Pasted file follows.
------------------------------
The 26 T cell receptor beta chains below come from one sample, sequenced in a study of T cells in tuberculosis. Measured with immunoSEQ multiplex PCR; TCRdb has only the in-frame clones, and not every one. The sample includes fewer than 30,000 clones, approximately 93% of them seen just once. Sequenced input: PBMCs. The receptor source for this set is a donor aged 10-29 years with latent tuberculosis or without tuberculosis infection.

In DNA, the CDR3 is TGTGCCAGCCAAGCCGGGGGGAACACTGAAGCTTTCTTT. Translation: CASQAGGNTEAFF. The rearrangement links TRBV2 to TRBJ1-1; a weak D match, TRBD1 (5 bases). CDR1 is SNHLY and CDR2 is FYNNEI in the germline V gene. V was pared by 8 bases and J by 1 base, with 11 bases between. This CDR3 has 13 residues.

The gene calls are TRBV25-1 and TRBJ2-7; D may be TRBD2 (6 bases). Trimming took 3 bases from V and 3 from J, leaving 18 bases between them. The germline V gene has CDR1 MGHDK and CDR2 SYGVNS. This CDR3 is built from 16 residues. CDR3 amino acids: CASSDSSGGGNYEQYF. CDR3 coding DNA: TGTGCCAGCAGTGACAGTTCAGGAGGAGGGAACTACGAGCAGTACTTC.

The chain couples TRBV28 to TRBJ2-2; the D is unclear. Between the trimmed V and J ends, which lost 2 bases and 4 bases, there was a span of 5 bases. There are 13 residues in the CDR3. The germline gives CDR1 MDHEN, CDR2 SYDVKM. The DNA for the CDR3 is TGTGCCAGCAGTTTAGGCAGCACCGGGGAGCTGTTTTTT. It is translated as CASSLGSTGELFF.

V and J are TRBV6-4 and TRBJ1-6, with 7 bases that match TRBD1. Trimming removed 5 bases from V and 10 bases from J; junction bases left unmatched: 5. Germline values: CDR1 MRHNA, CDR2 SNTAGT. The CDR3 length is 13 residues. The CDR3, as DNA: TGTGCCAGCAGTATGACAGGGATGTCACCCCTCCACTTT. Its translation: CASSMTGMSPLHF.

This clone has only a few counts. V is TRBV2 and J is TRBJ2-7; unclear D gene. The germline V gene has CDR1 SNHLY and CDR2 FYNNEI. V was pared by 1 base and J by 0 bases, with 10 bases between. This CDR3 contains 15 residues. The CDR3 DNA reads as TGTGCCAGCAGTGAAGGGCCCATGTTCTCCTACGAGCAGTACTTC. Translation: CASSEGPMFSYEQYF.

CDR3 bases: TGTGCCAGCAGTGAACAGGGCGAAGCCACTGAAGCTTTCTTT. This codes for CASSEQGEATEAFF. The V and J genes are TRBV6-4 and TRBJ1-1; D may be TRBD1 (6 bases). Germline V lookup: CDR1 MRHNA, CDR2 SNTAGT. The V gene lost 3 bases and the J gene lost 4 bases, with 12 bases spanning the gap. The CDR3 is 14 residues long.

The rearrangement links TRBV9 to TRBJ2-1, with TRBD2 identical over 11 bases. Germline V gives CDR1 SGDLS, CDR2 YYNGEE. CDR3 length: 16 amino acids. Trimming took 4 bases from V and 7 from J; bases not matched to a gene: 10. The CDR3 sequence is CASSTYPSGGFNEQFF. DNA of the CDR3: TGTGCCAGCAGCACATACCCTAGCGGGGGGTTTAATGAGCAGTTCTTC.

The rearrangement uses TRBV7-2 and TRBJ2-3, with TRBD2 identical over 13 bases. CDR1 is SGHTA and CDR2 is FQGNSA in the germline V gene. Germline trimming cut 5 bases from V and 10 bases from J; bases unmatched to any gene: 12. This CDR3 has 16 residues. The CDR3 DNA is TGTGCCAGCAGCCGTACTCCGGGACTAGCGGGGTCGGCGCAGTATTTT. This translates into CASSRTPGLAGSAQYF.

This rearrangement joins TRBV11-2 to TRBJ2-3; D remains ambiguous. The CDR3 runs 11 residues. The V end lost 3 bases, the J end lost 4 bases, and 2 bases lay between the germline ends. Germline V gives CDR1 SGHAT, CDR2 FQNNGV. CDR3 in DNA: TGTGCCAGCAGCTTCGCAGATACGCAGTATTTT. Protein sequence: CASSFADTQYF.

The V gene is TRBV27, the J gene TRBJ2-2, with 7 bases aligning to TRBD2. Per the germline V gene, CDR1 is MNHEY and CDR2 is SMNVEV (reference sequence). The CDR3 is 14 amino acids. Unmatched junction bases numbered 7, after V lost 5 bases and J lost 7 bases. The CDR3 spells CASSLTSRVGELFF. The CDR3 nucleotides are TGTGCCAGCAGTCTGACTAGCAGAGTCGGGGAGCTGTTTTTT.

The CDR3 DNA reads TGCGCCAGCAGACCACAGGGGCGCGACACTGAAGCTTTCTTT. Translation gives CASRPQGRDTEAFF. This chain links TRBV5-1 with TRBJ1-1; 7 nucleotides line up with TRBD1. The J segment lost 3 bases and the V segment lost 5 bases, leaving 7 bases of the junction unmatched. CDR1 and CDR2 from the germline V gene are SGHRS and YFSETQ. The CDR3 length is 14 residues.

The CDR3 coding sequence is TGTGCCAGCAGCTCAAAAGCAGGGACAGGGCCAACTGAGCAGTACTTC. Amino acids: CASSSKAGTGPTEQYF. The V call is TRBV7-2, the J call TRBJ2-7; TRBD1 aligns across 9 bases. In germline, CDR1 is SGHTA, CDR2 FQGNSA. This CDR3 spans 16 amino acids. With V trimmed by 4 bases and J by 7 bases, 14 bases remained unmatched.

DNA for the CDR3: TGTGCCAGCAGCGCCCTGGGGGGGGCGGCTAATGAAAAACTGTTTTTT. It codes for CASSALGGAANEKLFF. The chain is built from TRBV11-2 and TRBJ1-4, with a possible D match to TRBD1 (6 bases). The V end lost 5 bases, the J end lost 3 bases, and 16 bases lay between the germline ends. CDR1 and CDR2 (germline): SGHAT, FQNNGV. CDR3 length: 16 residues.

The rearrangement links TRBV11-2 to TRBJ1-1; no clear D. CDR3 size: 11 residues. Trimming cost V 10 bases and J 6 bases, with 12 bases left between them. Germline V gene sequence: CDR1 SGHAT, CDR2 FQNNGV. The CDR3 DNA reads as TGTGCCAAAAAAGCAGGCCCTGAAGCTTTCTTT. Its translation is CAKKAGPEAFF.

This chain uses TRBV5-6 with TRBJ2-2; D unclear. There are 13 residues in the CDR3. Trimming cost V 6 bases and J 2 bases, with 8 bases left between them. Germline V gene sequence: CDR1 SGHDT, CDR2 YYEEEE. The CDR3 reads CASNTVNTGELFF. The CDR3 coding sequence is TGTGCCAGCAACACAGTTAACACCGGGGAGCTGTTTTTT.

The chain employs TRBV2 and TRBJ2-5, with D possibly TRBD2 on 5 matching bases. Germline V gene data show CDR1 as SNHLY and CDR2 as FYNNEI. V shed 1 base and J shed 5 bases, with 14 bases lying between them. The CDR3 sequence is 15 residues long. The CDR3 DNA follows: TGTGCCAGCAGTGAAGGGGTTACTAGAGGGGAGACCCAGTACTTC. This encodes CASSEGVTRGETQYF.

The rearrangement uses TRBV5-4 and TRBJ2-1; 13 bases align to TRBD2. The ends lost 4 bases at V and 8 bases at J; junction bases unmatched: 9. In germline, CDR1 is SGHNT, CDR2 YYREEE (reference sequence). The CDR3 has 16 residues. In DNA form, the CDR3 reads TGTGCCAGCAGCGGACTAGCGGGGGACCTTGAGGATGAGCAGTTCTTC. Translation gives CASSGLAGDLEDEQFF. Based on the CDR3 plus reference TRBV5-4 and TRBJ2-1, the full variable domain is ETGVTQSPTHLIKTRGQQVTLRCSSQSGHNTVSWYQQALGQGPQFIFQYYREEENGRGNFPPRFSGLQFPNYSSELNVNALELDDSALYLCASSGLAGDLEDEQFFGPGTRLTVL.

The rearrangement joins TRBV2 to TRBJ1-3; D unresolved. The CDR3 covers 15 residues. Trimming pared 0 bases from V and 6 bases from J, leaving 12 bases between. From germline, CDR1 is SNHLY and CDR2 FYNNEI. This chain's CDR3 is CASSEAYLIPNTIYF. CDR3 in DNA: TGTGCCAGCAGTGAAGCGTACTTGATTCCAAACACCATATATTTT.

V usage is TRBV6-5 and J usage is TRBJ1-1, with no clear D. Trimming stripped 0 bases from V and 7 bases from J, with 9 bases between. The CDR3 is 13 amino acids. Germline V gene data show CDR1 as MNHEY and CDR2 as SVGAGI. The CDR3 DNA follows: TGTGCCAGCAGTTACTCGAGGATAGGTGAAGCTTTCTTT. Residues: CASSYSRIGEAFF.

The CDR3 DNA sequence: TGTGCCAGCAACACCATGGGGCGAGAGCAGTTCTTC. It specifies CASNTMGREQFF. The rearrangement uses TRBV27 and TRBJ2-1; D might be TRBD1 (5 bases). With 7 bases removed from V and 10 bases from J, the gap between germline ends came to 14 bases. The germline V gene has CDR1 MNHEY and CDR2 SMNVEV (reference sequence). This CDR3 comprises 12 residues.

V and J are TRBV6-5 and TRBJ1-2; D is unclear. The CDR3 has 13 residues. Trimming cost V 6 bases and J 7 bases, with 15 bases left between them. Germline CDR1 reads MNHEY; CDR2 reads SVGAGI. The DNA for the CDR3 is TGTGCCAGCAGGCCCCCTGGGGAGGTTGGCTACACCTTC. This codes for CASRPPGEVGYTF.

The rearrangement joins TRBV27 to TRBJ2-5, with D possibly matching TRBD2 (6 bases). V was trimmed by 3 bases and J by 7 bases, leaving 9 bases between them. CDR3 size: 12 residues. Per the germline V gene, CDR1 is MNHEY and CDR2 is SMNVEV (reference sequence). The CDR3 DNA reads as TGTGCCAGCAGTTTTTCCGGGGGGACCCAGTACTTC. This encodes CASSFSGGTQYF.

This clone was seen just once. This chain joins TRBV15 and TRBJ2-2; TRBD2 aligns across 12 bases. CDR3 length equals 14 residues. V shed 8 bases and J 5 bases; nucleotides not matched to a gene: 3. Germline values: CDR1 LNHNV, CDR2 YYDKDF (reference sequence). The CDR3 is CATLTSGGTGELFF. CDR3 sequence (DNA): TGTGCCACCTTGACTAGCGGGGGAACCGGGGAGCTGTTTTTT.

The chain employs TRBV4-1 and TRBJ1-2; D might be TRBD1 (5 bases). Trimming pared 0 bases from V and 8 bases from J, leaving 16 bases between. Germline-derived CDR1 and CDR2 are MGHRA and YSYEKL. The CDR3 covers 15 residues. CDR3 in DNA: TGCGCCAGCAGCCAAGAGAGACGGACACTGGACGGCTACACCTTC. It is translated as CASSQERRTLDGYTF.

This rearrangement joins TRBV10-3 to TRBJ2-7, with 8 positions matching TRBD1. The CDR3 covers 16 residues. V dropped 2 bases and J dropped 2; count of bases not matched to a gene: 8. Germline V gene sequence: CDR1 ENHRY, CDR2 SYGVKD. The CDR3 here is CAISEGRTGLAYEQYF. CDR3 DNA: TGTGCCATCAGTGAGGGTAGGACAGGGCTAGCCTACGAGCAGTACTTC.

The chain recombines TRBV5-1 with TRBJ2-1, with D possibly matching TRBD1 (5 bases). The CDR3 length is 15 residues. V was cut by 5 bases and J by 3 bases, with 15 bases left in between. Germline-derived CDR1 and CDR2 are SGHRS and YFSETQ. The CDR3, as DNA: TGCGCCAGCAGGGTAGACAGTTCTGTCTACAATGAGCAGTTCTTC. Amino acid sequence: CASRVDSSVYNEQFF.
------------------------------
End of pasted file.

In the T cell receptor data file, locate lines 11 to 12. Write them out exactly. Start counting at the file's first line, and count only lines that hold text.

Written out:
The V gene is TRBV27, the J gene TRBJ2-2, with 7 bases aligning to TRBD2. Per the germline V gene, CDR1 is MNHEY and CDR2 is SMNVEV (reference sequence). The CDR3 is 14 amino acids. Unmatched junction bases numbered 7, after V lost 5 bases and J lost 7 bases. The CDR3 spells CASSLTSRVGELFF. The CDR3 nucleotides are TGTGCCAGCAGTCTGACTAGCAGAGTCGGGGAGCTGTTTTTT.

The CDR3 DNA reads TGCGCCAGCAGACCACAGGGGCGCGACACTGAAGCTTTCTTT. Translation gives CASRPQGRDTEAFF. This chain links TRBV5-1 with TRBJ1-1; 7 nucleotides line up with TRBD1. The J segment lost 3 bases and the V segment lost 5 bases, leaving 7 bases of the junction unmatched. CDR1 and CDR2 from the germline V gene are SGHRS and YFSETQ. The CDR3 length is 14 residues.